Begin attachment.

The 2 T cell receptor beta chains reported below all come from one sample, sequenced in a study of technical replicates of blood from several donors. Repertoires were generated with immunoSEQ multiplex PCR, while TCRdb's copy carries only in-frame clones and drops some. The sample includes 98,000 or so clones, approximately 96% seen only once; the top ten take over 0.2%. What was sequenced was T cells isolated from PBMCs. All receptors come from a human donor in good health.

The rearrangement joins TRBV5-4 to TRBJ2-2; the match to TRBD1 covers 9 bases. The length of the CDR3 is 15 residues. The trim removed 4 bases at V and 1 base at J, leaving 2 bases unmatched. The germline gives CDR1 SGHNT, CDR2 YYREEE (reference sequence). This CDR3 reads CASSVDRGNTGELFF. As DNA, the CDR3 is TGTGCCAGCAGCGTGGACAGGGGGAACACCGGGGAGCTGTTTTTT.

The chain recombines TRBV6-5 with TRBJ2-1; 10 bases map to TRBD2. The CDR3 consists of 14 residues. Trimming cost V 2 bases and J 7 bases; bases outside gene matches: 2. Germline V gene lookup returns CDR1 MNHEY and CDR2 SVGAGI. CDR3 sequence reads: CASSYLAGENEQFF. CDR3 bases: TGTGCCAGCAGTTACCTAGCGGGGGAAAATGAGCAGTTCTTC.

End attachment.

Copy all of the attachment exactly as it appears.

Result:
The 2 T cell receptor beta chains reported below all come from one sample, sequenced in a study of technical replicates of blood from several donors. Repertoires were generated with immunoSEQ multiplex PCR, while TCRdb's copy carries only in-frame clones and drops some. The sample includes 98,000 or so clones, approximately 96% seen only once; the top ten take over 0.2%. What was sequenced was T cells isolated from PBMCs. All receptors come from a human donor in good health.

The rearrangement joins TRBV5-4 to TRBJ2-2; the match to TRBD1 covers 9 bases. The length of the CDR3 is 15 residues. The trim removed 4 bases at V and 1 base at J, leaving 2 bases unmatched. The germline gives CDR1 SGHNT, CDR2 YYREEE (reference sequence). This CDR3 reads CASSVDRGNTGELFF. As DNA, the CDR3 is TGTGCCAGCAGCGTGGACAGGGGGAACACCGGGGAGCTGTTTTTT.

The chain recombines TRBV6-5 with TRBJ2-1; 10 bases map to TRBD2. The CDR3 consists of 14 residues. Trimming cost V 2 bases and J 7 bases; bases outside gene matches: 2. Germline V gene lookup returns CDR1 MNHEY and CDR2 SVGAGI. CDR3 sequence reads: CASSYLAGENEQFF. CDR3 bases: TGTGCCAGCAGTTACCTAGCGGGGGAAAATGAGCAGTTCTTC.